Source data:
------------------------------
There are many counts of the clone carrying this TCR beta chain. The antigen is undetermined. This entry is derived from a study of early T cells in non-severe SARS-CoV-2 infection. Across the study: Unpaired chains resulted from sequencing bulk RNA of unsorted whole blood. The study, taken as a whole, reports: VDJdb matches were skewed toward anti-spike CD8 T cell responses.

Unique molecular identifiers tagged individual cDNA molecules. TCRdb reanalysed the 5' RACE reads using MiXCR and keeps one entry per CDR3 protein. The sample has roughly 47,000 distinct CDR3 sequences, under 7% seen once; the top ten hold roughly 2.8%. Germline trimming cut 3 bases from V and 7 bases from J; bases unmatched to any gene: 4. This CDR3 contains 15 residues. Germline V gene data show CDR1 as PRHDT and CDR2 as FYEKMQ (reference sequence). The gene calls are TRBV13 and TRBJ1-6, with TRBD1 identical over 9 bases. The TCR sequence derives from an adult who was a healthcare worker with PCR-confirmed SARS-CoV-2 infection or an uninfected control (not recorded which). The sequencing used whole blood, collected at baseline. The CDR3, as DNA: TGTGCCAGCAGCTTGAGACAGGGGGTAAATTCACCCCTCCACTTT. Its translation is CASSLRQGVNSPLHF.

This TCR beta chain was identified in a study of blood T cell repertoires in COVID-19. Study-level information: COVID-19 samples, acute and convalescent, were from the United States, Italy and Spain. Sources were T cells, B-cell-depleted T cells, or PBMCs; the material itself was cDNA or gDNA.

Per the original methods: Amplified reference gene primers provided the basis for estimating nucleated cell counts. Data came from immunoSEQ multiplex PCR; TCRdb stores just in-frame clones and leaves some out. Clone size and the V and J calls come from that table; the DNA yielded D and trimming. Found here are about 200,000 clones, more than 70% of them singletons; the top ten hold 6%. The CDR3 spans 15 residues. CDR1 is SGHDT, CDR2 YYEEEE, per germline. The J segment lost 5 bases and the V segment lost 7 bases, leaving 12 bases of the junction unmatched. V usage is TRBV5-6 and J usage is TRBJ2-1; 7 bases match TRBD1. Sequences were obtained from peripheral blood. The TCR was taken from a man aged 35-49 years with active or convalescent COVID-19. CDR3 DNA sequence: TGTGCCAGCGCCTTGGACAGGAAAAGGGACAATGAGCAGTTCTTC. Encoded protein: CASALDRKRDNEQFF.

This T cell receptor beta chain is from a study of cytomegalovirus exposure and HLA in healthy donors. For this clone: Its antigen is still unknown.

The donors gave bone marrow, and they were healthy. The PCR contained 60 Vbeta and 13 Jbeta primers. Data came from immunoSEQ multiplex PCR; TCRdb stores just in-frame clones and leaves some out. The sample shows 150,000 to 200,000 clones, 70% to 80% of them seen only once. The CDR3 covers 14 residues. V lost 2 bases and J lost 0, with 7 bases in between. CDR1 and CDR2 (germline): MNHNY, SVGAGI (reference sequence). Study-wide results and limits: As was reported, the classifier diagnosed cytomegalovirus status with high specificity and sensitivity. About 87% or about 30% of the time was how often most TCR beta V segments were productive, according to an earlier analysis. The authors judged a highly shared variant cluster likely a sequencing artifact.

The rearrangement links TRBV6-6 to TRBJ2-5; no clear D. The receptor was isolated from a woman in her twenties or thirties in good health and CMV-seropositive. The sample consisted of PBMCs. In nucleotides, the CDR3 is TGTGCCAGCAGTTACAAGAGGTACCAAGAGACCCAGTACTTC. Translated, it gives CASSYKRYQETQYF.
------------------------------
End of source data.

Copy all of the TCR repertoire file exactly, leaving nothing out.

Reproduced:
There are many counts of the clone carrying this TCR beta chain. The antigen is undetermined. This entry is derived from a study of early T cells in non-severe SARS-CoV-2 infection. Across the study: Unpaired chains resulted from sequencing bulk RNA of unsorted whole blood. The study, taken as a whole, reports: VDJdb matches were skewed toward anti-spike CD8 T cell responses.

Unique molecular identifiers tagged individual cDNA molecules. TCRdb reanalysed the 5' RACE reads using MiXCR and keeps one entry per CDR3 protein. The sample has roughly 47,000 distinct CDR3 sequences, under 7% seen once; the top ten hold roughly 2.8%. Germline trimming cut 3 bases from V and 7 bases from J; bases unmatched to any gene: 4. This CDR3 contains 15 residues. Germline V gene data show CDR1 as PRHDT and CDR2 as FYEKMQ (reference sequence). The gene calls are TRBV13 and TRBJ1-6, with TRBD1 identical over 9 bases. The TCR sequence derives from an adult who was a healthcare worker with PCR-confirmed SARS-CoV-2 infection or an uninfected control (not recorded which). The sequencing used whole blood, collected at baseline. The CDR3, as DNA: TGTGCCAGCAGCTTGAGACAGGGGGTAAATTCACCCCTCCACTTT. Its translation is CASSLRQGVNSPLHF.

This TCR beta chain was identified in a study of blood T cell repertoires in COVID-19. Study-level information: COVID-19 samples, acute and convalescent, were from the United States, Italy and Spain. Sources were T cells, B-cell-depleted T cells, or PBMCs; the material itself was cDNA or gDNA.

Per the original methods: Amplified reference gene primers provided the basis for estimating nucleated cell counts. Data came from immunoSEQ multiplex PCR; TCRdb stores just in-frame clones and leaves some out. Clone size and the V and J calls come from that table; the DNA yielded D and trimming. Found here are about 200,000 clones, more than 70% of them singletons; the top ten hold 6%. The CDR3 spans 15 residues. CDR1 is SGHDT, CDR2 YYEEEE, per germline. The J segment lost 5 bases and the V segment lost 7 bases, leaving 12 bases of the junction unmatched. V usage is TRBV5-6 and J usage is TRBJ2-1; 7 bases match TRBD1. Sequences were obtained from peripheral blood. The TCR was taken from a man aged 35-49 years with active or convalescent COVID-19. CDR3 DNA sequence: TGTGCCAGCGCCTTGGACAGGAAAAGGGACAATGAGCAGTTCTTC. Encoded protein: CASALDRKRDNEQFF.

This T cell receptor beta chain is from a study of cytomegalovirus exposure and HLA in healthy donors. For this clone: Its antigen is still unknown.

The donors gave bone marrow, and they were healthy. The PCR contained 60 Vbeta and 13 Jbeta primers. Data came from immunoSEQ multiplex PCR; TCRdb stores just in-frame clones and leaves some out. The sample shows 150,000 to 200,000 clones, 70% to 80% of them seen only once. The CDR3 covers 14 residues. V lost 2 bases and J lost 0, with 7 bases in between. CDR1 and CDR2 (germline): MNHNY, SVGAGI (reference sequence). Study-wide results and limits: As was reported, the classifier diagnosed cytomegalovirus status with high specificity and sensitivity. About 87% or about 30% of the time was how often most TCR beta V segments were productive, according to an earlier analysis. The authors judged a highly shared variant cluster likely a sequencing artifact.

The rearrangement links TRBV6-6 to TRBJ2-5; no clear D. The receptor was isolated from a woman in her twenties or thirties in good health and CMV-seropositive. The sample consisted of PBMCs. In nucleotides, the CDR3 is TGTGCCAGCAGTTACAAGAGGTACCAAGAGACCCAGTACTTC. Translated, it gives CASSYKRYQETQYF.